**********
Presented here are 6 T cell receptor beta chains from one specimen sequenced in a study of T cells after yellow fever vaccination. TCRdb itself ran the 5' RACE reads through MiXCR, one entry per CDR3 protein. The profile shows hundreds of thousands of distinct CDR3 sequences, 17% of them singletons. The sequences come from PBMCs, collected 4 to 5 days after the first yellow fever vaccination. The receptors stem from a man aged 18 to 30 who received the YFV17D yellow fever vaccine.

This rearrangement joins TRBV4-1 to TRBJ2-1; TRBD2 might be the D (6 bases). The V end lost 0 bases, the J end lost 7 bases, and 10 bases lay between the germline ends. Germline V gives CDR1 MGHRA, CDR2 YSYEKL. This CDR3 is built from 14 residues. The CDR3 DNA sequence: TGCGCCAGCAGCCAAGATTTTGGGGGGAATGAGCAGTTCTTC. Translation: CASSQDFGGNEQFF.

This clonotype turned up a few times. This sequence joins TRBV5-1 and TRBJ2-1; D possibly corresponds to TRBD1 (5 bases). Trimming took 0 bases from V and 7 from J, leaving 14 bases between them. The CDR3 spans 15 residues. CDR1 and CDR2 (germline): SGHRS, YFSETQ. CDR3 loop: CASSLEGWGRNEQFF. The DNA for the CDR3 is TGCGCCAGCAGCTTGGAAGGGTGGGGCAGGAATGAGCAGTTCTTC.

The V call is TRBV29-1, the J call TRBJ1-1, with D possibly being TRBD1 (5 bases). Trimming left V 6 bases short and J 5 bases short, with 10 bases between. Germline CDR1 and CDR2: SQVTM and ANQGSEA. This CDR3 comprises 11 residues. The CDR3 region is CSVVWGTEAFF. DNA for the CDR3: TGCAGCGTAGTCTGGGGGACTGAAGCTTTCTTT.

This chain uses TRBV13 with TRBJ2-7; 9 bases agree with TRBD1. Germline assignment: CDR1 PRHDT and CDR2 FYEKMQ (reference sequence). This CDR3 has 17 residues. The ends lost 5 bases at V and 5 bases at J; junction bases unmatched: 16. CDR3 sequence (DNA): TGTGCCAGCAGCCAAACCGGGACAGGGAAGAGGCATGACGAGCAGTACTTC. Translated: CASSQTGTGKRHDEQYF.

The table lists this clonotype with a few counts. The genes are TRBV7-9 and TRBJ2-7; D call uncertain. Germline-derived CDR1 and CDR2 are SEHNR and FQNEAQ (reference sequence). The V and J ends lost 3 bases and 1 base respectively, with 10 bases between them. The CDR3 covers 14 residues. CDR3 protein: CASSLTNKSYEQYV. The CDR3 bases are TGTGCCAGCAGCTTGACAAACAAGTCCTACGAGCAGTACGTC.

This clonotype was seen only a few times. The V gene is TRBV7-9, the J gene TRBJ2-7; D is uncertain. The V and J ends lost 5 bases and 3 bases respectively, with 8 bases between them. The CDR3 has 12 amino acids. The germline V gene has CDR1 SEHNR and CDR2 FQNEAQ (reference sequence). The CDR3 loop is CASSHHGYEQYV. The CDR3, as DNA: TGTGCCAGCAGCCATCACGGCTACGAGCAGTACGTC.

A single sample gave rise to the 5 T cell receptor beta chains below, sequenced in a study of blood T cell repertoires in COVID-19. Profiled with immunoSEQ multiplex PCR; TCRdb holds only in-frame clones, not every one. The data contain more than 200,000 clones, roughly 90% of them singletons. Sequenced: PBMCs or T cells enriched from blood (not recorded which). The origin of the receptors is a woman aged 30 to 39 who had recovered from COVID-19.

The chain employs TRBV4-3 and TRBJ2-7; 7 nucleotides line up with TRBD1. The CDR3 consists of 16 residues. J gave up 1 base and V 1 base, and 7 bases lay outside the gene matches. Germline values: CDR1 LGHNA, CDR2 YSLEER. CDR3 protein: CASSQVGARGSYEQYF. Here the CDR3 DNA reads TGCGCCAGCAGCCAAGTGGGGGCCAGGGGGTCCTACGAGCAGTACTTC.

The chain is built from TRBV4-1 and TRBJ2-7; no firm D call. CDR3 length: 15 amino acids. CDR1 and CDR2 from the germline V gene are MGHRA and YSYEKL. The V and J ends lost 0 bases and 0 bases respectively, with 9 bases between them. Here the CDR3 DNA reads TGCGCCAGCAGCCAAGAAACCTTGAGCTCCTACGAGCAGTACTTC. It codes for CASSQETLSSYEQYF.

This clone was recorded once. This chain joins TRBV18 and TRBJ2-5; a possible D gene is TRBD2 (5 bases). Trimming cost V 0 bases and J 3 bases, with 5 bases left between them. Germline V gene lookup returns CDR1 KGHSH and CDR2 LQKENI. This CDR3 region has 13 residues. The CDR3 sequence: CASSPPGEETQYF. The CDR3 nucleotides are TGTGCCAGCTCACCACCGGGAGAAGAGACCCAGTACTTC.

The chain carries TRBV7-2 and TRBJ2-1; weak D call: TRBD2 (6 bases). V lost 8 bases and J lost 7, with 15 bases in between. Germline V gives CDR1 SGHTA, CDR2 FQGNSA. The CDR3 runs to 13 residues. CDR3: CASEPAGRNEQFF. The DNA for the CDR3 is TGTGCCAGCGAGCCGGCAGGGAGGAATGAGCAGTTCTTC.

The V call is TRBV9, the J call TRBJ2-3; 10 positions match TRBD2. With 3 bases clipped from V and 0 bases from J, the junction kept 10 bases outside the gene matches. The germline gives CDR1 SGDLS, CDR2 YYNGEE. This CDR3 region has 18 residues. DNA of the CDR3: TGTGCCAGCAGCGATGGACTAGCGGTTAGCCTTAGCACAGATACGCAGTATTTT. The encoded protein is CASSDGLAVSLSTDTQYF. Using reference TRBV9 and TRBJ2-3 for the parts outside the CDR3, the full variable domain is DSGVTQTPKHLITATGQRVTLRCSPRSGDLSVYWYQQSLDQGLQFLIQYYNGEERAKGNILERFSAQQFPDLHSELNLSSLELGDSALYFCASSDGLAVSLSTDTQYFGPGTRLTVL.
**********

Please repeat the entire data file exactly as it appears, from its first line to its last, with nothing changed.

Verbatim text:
Presented here are 6 T cell receptor beta chains from one specimen sequenced in a study of T cells after yellow fever vaccination. TCRdb itself ran the 5' RACE reads through MiXCR, one entry per CDR3 protein. The profile shows hundreds of thousands of distinct CDR3 sequences, 17% of them singletons. The sequences come from PBMCs, collected 4 to 5 days after the first yellow fever vaccination. The receptors stem from a man aged 18 to 30 who received the YFV17D yellow fever vaccine.

This rearrangement joins TRBV4-1 to TRBJ2-1; TRBD2 might be the D (6 bases). The V end lost 0 bases, the J end lost 7 bases, and 10 bases lay between the germline ends. Germline V gives CDR1 MGHRA, CDR2 YSYEKL. This CDR3 is built from 14 residues. The CDR3 DNA sequence: TGCGCCAGCAGCCAAGATTTTGGGGGGAATGAGCAGTTCTTC. Translation: CASSQDFGGNEQFF.

This clonotype turned up a few times. This sequence joins TRBV5-1 and TRBJ2-1; D possibly corresponds to TRBD1 (5 bases). Trimming took 0 bases from V and 7 from J, leaving 14 bases between them. The CDR3 spans 15 residues. CDR1 and CDR2 (germline): SGHRS, YFSETQ. CDR3 loop: CASSLEGWGRNEQFF. The DNA for the CDR3 is TGCGCCAGCAGCTTGGAAGGGTGGGGCAGGAATGAGCAGTTCTTC.

The V call is TRBV29-1, the J call TRBJ1-1, with D possibly being TRBD1 (5 bases). Trimming left V 6 bases short and J 5 bases short, with 10 bases between. Germline CDR1 and CDR2: SQVTM and ANQGSEA. This CDR3 comprises 11 residues. The CDR3 region is CSVVWGTEAFF. DNA for the CDR3: TGCAGCGTAGTCTGGGGGACTGAAGCTTTCTTT.

This chain uses TRBV13 with TRBJ2-7; 9 bases agree with TRBD1. Germline assignment: CDR1 PRHDT and CDR2 FYEKMQ (reference sequence). This CDR3 has 17 residues. The ends lost 5 bases at V and 5 bases at J; junction bases unmatched: 16. CDR3 sequence (DNA): TGTGCCAGCAGCCAAACCGGGACAGGGAAGAGGCATGACGAGCAGTACTTC. Translated: CASSQTGTGKRHDEQYF.

The table lists this clonotype with a few counts. The genes are TRBV7-9 and TRBJ2-7; D call uncertain. Germline-derived CDR1 and CDR2 are SEHNR and FQNEAQ (reference sequence). The V and J ends lost 3 bases and 1 base respectively, with 10 bases between them. The CDR3 covers 14 residues. CDR3 protein: CASSLTNKSYEQYV. The CDR3 bases are TGTGCCAGCAGCTTGACAAACAAGTCCTACGAGCAGTACGTC.

This clonotype was seen only a few times. The V gene is TRBV7-9, the J gene TRBJ2-7; D is uncertain. The V and J ends lost 5 bases and 3 bases respectively, with 8 bases between them. The CDR3 has 12 amino acids. The germline V gene has CDR1 SEHNR and CDR2 FQNEAQ (reference sequence). The CDR3 loop is CASSHHGYEQYV. The CDR3, as DNA: TGTGCCAGCAGCCATCACGGCTACGAGCAGTACGTC.

A single sample gave rise to the 5 T cell receptor beta chains below, sequenced in a study of blood T cell repertoires in COVID-19. Profiled with immunoSEQ multiplex PCR; TCRdb holds only in-frame clones, not every one. The data contain more than 200,000 clones, roughly 90% of them singletons. Sequenced: PBMCs or T cells enriched from blood (not recorded which). The origin of the receptors is a woman aged 30 to 39 who had recovered from COVID-19.

The chain employs TRBV4-3 and TRBJ2-7; 7 nucleotides line up with TRBD1. The CDR3 consists of 16 residues. J gave up 1 base and V 1 base, and 7 bases lay outside the gene matches. Germline values: CDR1 LGHNA, CDR2 YSLEER. CDR3 protein: CASSQVGARGSYEQYF. Here the CDR3 DNA reads TGCGCCAGCAGCCAAGTGGGGGCCAGGGGGTCCTACGAGCAGTACTTC.

The chain is built from TRBV4-1 and TRBJ2-7; no firm D call. CDR3 length: 15 amino acids. CDR1 and CDR2 from the germline V gene are MGHRA and YSYEKL. The V and J ends lost 0 bases and 0 bases respectively, with 9 bases between them. Here the CDR3 DNA reads TGCGCCAGCAGCCAAGAAACCTTGAGCTCCTACGAGCAGTACTTC. It codes for CASSQETLSSYEQYF.

This clone was recorded once. This chain joins TRBV18 and TRBJ2-5; a possible D gene is TRBD2 (5 bases). Trimming cost V 0 bases and J 3 bases, with 5 bases left between them. Germline V gene lookup returns CDR1 KGHSH and CDR2 LQKENI. This CDR3 region has 13 residues. The CDR3 sequence: CASSPPGEETQYF. The CDR3 nucleotides are TGTGCCAGCTCACCACCGGGAGAAGAGACCCAGTACTTC.

The chain carries TRBV7-2 and TRBJ2-1; weak D call: TRBD2 (6 bases). V lost 8 bases and J lost 7, with 15 bases in between. Germline V gives CDR1 SGHTA, CDR2 FQGNSA. The CDR3 runs to 13 residues. CDR3: CASEPAGRNEQFF. The DNA for the CDR3 is TGTGCCAGCGAGCCGGCAGGGAGGAATGAGCAGTTCTTC.

The V call is TRBV9, the J call TRBJ2-3; 10 positions match TRBD2. With 3 bases clipped from V and 0 bases from J, the junction kept 10 bases outside the gene matches. The germline gives CDR1 SGDLS, CDR2 YYNGEE. This CDR3 region has 18 residues. DNA of the CDR3: TGTGCCAGCAGCGATGGACTAGCGGTTAGCCTTAGCACAGATACGCAGTATTTT. The encoded protein is CASSDGLAVSLSTDTQYF. Using reference TRBV9 and TRBJ2-3 for the parts outside the CDR3, the full variable domain is DSGVTQTPKHLITATGQRVTLRCSPRSGDLSVYWYQQSLDQGLQFLIQYYNGEERAKGNILERFSAQQFPDLHSELNLSSLELGDSALYFCASSDGLAVSLSTDTQYFGPGTRLTVL.